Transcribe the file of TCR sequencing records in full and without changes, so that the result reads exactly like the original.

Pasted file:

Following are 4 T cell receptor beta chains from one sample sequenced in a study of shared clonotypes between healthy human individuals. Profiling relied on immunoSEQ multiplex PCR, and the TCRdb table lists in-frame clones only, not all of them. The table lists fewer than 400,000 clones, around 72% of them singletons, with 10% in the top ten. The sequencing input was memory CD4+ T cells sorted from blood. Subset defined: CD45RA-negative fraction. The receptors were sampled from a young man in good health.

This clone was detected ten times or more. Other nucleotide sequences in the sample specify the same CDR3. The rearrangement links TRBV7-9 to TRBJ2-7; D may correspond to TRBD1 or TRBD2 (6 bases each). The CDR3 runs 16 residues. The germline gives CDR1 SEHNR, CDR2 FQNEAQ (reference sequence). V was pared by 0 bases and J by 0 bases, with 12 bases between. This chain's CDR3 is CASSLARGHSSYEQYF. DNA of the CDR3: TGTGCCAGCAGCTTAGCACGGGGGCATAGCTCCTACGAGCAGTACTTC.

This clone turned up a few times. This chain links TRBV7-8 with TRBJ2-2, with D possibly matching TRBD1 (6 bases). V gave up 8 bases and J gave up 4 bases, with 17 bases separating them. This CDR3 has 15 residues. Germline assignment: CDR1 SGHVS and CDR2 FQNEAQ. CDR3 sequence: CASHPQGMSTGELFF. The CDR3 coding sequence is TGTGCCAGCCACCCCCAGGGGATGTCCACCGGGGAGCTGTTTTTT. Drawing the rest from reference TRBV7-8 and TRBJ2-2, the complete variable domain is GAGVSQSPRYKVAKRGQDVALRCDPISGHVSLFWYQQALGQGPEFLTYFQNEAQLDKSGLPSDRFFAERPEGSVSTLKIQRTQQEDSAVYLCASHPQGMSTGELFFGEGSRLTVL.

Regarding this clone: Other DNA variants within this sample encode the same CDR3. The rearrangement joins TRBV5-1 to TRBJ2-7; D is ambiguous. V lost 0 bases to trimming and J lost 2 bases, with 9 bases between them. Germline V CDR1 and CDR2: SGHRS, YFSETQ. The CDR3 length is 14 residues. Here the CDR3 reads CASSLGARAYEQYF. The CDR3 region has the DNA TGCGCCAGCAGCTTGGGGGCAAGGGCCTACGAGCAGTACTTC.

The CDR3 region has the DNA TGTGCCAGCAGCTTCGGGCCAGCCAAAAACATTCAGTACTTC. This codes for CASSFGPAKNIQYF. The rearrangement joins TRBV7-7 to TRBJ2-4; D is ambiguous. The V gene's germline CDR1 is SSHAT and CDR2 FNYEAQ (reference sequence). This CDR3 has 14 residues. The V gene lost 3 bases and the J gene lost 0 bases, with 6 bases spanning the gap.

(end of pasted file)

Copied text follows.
Following are 4 T cell receptor beta chains from one sample sequenced in a study of shared clonotypes between healthy human individuals. Profiling relied on immunoSEQ multiplex PCR, and the TCRdb table lists in-frame clones only, not all of them. The table lists fewer than 400,000 clones, around 72% of them singletons, with 10% in the top ten. The sequencing input was memory CD4+ T cells sorted from blood. Subset defined: CD45RA-negative fraction. The receptors were sampled from a young man in good health.

This clone was detected ten times or more. Other nucleotide sequences in the sample specify the same CDR3. The rearrangement links TRBV7-9 to TRBJ2-7; D may correspond to TRBD1 or TRBD2 (6 bases each). The CDR3 runs 16 residues. The germline gives CDR1 SEHNR, CDR2 FQNEAQ (reference sequence). V was pared by 0 bases and J by 0 bases, with 12 bases between. This chain's CDR3 is CASSLARGHSSYEQYF. DNA of the CDR3: TGTGCCAGCAGCTTAGCACGGGGGCATAGCTCCTACGAGCAGTACTTC.

This clone turned up a few times. This chain links TRBV7-8 with TRBJ2-2, with D possibly matching TRBD1 (6 bases). V gave up 8 bases and J gave up 4 bases, with 17 bases separating them. This CDR3 has 15 residues. Germline assignment: CDR1 SGHVS and CDR2 FQNEAQ. CDR3 sequence: CASHPQGMSTGELFF. The CDR3 coding sequence is TGTGCCAGCCACCCCCAGGGGATGTCCACCGGGGAGCTGTTTTTT. Drawing the rest from reference TRBV7-8 and TRBJ2-2, the complete variable domain is GAGVSQSPRYKVAKRGQDVALRCDPISGHVSLFWYQQALGQGPEFLTYFQNEAQLDKSGLPSDRFFAERPEGSVSTLKIQRTQQEDSAVYLCASHPQGMSTGELFFGEGSRLTVL.

Regarding this clone: Other DNA variants within this sample encode the same CDR3. The rearrangement joins TRBV5-1 to TRBJ2-7; D is ambiguous. V lost 0 bases to trimming and J lost 2 bases, with 9 bases between them. Germline V CDR1 and CDR2: SGHRS, YFSETQ. The CDR3 length is 14 residues. Here the CDR3 reads CASSLGARAYEQYF. The CDR3 region has the DNA TGCGCCAGCAGCTTGGGGGCAAGGGCCTACGAGCAGTACTTC.

The CDR3 region has the DNA TGTGCCAGCAGCTTCGGGCCAGCCAAAAACATTCAGTACTTC. This codes for CASSFGPAKNIQYF. The rearrangement joins TRBV7-7 to TRBJ2-4; D is ambiguous. The V gene's germline CDR1 is SSHAT and CDR2 FNYEAQ (reference sequence). This CDR3 has 14 residues. The V gene lost 3 bases and the J gene lost 0 bases, with 6 bases spanning the gap.